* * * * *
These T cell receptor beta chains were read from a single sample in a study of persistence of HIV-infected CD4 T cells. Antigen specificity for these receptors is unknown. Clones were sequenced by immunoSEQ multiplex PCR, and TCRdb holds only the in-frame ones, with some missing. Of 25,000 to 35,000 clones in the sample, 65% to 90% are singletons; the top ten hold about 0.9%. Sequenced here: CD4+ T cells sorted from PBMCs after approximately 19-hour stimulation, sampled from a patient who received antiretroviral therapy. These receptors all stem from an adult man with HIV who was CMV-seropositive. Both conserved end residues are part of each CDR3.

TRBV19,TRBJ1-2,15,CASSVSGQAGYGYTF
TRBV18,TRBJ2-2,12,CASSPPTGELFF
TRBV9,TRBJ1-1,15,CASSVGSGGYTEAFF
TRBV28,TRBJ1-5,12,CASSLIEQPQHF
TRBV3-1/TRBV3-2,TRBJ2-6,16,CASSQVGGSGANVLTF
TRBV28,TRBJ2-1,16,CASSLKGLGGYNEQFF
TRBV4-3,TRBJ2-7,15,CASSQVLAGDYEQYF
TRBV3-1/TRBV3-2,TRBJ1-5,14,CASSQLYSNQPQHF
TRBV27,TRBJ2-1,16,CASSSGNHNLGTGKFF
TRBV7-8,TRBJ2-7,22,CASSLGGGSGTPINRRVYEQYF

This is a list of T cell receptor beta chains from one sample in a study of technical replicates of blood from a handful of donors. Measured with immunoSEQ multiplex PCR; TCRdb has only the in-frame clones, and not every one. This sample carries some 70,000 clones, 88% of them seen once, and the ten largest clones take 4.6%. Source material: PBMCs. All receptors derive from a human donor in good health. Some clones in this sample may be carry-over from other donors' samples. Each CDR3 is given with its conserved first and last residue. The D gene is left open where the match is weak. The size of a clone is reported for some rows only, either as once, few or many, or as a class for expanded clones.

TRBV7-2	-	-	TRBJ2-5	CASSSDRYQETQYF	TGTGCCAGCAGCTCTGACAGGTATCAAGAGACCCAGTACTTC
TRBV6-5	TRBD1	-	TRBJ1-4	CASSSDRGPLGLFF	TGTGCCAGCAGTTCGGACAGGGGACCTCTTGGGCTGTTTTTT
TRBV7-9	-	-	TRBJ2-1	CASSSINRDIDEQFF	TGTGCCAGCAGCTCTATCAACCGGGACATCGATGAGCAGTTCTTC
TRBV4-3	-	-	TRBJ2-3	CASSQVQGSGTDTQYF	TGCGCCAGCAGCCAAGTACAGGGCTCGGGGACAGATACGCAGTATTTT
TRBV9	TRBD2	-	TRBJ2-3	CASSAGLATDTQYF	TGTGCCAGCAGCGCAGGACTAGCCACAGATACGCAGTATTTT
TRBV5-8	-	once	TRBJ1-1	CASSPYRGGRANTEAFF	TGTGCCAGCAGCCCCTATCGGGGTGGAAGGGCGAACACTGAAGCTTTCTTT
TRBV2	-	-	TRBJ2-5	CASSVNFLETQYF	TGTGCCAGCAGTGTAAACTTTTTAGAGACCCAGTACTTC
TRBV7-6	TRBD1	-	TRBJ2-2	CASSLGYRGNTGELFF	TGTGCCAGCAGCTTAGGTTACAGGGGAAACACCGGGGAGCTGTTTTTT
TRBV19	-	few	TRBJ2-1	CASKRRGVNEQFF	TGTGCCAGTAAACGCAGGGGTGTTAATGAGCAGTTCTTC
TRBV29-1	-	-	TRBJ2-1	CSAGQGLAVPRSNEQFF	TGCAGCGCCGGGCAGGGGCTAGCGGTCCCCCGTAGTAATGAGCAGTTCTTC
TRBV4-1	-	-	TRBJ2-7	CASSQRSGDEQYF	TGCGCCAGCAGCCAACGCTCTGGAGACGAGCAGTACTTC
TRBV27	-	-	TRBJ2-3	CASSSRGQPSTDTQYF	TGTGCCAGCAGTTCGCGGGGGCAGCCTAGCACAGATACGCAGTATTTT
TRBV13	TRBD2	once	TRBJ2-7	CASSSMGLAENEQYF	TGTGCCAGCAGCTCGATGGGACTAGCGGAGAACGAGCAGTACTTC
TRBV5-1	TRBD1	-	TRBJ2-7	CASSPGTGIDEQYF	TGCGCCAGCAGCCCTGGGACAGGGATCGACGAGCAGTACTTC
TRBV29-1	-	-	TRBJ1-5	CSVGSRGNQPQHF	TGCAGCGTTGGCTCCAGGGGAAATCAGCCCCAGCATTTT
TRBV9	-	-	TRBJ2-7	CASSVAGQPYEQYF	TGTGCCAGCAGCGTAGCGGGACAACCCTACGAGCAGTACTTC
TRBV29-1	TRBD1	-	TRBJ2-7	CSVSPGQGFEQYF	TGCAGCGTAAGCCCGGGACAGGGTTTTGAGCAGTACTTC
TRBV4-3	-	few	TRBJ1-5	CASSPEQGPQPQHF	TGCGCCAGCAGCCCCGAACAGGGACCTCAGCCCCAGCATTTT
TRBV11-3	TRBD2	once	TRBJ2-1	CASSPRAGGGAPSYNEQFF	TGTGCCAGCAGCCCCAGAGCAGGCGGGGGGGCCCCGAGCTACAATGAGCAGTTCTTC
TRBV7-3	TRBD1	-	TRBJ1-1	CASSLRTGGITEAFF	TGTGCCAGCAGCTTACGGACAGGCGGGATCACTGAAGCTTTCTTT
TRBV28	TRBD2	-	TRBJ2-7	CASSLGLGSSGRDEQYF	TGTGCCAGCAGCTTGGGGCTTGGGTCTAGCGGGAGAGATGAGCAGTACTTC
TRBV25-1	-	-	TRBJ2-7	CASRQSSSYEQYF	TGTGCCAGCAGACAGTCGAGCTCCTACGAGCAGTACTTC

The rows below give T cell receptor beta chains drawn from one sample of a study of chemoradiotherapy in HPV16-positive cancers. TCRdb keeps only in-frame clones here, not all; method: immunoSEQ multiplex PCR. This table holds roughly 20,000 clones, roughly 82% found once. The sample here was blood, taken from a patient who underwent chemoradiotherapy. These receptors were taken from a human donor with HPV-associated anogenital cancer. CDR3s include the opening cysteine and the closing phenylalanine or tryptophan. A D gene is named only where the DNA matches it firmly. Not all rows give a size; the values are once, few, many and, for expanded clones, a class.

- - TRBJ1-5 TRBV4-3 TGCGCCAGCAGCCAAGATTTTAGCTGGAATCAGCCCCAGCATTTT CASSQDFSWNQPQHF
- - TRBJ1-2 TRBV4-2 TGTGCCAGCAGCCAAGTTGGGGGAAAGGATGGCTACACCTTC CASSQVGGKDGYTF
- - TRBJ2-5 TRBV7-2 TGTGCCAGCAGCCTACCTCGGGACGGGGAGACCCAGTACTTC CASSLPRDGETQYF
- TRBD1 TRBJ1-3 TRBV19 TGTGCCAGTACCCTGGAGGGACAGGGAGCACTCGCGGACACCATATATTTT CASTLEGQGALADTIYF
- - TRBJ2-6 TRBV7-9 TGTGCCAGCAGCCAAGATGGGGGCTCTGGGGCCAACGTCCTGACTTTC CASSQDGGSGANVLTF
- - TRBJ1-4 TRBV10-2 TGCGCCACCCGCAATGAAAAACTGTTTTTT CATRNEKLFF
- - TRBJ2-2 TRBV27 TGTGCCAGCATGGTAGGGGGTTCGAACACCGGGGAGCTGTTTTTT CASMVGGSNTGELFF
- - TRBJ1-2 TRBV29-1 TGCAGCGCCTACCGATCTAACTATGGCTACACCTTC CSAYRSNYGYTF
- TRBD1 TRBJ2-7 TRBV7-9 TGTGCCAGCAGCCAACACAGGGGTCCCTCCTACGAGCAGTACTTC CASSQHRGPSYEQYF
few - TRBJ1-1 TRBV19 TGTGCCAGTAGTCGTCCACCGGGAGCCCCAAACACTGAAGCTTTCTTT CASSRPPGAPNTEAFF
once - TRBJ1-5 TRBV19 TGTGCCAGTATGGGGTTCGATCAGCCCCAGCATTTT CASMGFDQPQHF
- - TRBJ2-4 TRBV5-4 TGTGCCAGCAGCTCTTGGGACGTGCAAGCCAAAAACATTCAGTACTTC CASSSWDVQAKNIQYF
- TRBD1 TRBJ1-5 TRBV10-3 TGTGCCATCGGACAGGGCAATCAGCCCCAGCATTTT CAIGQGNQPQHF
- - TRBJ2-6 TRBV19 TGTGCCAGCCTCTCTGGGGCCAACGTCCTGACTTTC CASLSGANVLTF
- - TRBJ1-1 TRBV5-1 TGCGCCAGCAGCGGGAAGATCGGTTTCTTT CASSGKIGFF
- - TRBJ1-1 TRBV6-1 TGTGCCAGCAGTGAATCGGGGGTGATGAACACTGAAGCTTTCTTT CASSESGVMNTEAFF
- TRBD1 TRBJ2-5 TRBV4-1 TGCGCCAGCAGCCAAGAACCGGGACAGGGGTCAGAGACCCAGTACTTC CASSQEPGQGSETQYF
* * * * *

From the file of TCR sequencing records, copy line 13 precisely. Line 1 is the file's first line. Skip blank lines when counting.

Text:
TRBV7-2	-	-	TRBJ2-5	CASSSDRYQETQYF	TGTGCCAGCAGCTCTGACAGGTATCAAGAGACCCAGTACTTC